(1) With the purpose of causing physical injury to another person, the person causes physical injury to any person;
(2) The person recklessly causes physical injury to another person;
(3) The person negligently causes physical injury to another person by means of a deadly weapon; or
(4) The person purposely causes stupor, unconsciousness, or physical or mental impairment or injury to another person by administering to the other person, without the other person’s consent, any drug or other substance.
(b) Battery in the third degree is a Class A misdemeanor.
5-13-210. Introduction of Controlled Substance Into Body of Another Person
(a) It is unlawful for any person to inject any controlled substance as defined by the Uniform Controlled Substances Act, § 5-64-101 et seq., into the human body of another person, unless the controlled substance has been ordered for the person receiving the controlled substance by a licensed practitioner, licensed by the state to prescribe controlled substances in the schedule involved and this being for a legitimate medical purpose.
(b) It is unlawful for any person to administer or cause to be ingested, inhaled, or otherwise introduced into the human body of another person a controlled substance as defined by the Uniform Controlled Substances Act, § 5-64-101 et seq., unless the controlled substance has been ordered for the person receiving the controlled substance by a licensed practitioner, licensed by the state to prescribe controlled substances in the schedule involved and this being for a legitimate medical purpose.
(c) Any person who violates this section with respect to:
(1) A controlled substance in Schedule I or Schedule II, which is a narcotic drug, is guilty of a Class Y felony;
(2) Any other controlled substance in Schedule I, Schedule II, or Schedule III is guilty of a Class B felony; or
(3) Any other controlled substance in Schedule IV, Schedule V, or Schedule VI is guilty of a Class C felony.
(d) The provisions of this section and any criminal penalty provided for in this section are in addition to any other criminal penalty a person may be subjected to under a provision of the Arkansas Criminal Code or the Uniform Controlled Substances Act, § 5-64-101 et seq.
(e) It is not a defense under a provision of this section that a person:
(1) Consented to being injected with the controlled substance; or
(2) Ingested, inhaled, or otherwise introduced the controlled substance into his or her human body knowingly and voluntarily.
(f) Notwithstanding a provision of subsection (c) of this section, any person is guilty of a Class Y felony who violates this section by introducing a controlled substance into the body of another person without that other person’s knowledge or consent with the purpose of:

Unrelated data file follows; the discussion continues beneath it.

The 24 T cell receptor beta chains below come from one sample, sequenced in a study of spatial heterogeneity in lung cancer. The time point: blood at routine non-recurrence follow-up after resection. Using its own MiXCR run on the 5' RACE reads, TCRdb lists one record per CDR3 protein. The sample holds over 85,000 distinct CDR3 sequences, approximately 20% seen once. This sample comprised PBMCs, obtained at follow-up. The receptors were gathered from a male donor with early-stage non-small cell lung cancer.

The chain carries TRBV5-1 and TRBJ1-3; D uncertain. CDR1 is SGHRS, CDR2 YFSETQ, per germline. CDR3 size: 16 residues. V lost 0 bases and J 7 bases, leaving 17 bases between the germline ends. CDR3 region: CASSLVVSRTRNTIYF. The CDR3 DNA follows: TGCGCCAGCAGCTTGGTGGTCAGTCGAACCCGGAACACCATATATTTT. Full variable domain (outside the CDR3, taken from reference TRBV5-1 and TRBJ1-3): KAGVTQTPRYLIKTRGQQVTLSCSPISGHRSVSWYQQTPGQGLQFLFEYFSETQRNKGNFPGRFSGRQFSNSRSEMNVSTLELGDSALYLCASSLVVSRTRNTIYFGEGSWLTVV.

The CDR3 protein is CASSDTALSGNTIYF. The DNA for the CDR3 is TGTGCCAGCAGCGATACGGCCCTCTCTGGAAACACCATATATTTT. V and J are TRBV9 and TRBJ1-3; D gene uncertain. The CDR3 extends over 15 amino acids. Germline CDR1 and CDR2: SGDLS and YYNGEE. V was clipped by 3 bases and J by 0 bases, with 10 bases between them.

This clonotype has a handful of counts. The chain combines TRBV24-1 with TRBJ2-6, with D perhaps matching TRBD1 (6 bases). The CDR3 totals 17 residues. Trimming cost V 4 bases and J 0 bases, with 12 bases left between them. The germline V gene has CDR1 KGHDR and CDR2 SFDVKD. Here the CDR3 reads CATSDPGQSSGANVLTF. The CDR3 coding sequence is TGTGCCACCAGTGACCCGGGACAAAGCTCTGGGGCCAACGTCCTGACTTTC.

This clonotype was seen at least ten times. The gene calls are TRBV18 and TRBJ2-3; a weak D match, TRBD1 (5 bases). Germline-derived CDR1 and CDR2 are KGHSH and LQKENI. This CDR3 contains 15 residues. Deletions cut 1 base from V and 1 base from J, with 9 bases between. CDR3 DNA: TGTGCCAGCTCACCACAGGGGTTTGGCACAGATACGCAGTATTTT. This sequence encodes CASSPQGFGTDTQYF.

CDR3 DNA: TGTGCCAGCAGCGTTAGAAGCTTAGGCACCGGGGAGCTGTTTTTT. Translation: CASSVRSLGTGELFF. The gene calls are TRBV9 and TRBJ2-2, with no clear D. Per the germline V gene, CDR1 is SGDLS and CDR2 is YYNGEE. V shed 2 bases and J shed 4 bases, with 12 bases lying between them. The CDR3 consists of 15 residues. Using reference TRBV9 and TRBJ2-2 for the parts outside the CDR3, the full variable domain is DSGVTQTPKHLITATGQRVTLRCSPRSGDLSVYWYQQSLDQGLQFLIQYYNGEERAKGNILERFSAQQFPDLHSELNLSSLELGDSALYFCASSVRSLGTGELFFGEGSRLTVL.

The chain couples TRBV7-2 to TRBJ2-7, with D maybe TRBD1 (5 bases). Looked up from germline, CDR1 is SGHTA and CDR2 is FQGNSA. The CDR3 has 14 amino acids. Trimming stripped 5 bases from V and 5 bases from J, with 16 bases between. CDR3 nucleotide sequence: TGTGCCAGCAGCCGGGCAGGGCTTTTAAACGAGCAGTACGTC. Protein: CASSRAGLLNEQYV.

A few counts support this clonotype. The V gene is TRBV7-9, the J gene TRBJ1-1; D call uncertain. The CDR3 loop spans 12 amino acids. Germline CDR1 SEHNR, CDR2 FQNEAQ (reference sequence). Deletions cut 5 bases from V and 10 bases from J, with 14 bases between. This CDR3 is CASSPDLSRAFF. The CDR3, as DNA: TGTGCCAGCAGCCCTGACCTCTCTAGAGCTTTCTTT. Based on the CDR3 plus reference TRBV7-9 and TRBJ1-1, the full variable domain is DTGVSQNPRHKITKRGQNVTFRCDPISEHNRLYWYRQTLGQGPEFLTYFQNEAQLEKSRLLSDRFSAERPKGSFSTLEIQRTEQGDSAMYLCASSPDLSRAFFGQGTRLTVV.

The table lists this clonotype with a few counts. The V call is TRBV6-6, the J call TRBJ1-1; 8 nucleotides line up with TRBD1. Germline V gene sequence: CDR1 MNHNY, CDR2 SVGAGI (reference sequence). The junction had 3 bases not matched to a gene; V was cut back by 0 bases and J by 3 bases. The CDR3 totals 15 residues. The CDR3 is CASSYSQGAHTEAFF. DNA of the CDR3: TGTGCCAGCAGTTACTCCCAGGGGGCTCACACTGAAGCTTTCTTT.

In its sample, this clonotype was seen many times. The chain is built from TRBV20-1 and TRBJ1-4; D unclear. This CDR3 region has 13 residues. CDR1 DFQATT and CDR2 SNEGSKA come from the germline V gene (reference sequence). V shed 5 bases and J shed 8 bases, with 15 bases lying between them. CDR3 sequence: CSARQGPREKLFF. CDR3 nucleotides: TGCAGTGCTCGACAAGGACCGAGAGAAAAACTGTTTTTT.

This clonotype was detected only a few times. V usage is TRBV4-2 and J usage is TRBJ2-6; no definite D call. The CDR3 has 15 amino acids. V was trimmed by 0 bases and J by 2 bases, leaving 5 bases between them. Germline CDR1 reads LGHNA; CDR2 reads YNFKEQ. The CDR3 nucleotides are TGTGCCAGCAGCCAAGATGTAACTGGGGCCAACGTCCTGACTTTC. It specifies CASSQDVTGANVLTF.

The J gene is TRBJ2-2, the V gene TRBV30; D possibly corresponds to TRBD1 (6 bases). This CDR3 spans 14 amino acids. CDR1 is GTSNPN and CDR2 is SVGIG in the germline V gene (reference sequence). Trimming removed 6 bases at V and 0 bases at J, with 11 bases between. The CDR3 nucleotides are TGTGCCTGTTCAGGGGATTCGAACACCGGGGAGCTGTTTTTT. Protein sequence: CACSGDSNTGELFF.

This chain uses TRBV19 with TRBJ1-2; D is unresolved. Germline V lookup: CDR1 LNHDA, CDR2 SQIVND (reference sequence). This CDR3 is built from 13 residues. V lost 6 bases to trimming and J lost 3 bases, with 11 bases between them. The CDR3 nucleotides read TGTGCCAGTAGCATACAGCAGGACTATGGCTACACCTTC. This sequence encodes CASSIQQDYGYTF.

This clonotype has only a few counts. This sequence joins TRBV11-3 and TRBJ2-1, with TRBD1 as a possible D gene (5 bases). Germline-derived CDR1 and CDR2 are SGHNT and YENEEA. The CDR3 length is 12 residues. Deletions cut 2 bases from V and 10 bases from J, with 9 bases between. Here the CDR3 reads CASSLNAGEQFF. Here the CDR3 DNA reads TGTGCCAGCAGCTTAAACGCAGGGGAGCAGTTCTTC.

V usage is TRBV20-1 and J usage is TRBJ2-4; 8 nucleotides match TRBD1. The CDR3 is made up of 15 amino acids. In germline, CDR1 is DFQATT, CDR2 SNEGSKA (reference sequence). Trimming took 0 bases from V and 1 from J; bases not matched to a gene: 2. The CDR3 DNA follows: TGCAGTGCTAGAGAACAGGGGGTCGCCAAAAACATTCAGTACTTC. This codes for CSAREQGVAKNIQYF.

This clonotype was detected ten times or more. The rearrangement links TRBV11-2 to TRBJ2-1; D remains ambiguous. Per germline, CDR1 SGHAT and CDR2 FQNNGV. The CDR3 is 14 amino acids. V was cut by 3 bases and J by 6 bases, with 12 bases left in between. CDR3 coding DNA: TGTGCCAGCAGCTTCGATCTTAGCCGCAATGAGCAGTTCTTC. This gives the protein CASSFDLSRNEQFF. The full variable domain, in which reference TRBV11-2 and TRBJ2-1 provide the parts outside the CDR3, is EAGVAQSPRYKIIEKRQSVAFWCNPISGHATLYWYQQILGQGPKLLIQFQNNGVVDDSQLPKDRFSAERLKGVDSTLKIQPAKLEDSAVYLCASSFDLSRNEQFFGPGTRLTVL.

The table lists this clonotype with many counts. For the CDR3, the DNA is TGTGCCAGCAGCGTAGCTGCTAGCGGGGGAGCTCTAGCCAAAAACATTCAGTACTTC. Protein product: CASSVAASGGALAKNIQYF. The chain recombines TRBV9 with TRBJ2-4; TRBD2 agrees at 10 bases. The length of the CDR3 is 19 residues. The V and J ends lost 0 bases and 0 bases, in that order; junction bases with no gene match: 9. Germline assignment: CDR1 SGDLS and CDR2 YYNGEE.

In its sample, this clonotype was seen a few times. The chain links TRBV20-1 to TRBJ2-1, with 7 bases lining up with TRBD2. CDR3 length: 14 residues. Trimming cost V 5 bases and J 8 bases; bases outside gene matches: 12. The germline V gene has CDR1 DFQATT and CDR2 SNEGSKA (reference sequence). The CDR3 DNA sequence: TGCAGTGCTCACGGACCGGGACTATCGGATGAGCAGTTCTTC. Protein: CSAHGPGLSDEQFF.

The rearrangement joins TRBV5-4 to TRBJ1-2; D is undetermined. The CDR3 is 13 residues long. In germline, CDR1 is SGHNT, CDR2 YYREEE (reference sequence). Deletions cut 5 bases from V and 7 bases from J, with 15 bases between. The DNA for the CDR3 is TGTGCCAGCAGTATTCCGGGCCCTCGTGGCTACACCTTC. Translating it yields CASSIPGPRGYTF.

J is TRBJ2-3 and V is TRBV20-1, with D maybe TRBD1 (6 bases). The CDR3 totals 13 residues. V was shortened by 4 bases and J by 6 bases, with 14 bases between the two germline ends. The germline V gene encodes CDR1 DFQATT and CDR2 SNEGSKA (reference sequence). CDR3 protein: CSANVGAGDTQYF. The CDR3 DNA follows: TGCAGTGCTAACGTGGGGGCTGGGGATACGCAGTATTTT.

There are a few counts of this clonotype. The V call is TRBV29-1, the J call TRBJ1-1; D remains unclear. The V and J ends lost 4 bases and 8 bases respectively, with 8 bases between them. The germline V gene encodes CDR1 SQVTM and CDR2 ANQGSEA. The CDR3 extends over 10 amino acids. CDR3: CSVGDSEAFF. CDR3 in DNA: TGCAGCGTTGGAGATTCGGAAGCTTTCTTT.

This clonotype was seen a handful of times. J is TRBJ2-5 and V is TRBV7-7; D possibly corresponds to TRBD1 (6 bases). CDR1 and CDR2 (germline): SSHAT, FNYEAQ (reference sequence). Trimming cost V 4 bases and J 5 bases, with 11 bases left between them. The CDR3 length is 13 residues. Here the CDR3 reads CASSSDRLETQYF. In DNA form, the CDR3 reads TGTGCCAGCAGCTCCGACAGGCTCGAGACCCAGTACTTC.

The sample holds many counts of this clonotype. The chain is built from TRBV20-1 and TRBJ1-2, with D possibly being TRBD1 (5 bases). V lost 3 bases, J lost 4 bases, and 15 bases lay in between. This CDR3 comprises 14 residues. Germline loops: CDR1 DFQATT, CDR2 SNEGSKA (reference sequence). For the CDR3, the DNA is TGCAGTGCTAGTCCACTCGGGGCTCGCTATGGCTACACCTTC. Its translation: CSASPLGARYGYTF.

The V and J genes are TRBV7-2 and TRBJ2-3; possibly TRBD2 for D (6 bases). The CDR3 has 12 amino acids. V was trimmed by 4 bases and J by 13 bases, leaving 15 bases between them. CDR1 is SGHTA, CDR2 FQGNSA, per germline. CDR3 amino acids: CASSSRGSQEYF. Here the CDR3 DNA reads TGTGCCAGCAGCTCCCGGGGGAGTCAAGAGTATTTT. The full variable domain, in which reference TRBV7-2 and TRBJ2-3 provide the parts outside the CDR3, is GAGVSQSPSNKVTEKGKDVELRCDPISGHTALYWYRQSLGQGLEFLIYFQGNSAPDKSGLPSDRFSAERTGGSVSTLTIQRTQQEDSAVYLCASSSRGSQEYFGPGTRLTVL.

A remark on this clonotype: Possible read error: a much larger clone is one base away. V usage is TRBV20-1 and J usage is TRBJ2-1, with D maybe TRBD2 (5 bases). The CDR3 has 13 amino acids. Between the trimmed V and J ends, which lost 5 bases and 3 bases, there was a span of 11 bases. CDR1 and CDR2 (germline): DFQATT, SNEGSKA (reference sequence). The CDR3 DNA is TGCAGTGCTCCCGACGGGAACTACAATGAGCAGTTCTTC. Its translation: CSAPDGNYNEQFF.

(1) Committing any felony sexual offense, as defined in Arkansas law;
(2) Engaging in any unlawful sexual act, as defined in § 5-14-101 et seq.;
(3) Engaging in any unlawful sexual contact, as defined in § 5-14-101; or
(4) Engaging in any act involving a child engaging in sexually explicit conduct, as defined in § 5-27-302.
5-73-124. Tear Gas – Pepper Spray
(1) Except as otherwise provided in this section, any person who knowingly carries or has in his or her possession any tear gas or pepper spray in any form, or any person who knowingly carries or has in his or her possession any gun, bomb, grenade, cartridge, or other weapon designed for the discharge of tear gas or pepper spray, upon conviction is guilty of a Class A misdemeanor.
(A) It is lawful for a person to possess or carry, and use, a container of tear gas or pepper spray to be used for self-defense purposes only.
(B) However, the capacity of the container shall not exceed one hundred fifty cubic centimeters (150 cc).
(b) The provisions of this section do not apply to any:
(1) Law enforcement officer while engaged in the discharge of his or her official duties; or
(2) Banking institution desiring to have possession of tear gas or pepper spray in any form for the purpose of securing funds in its custody from theft or robbery.
Tom Marlowe practically grew up with a gun in his hand, and has held all kinds of jobs in the gun industry: range safety, sales, instruction and consulting, Tom has the experience to help civilian shooters figure out what will work best for them.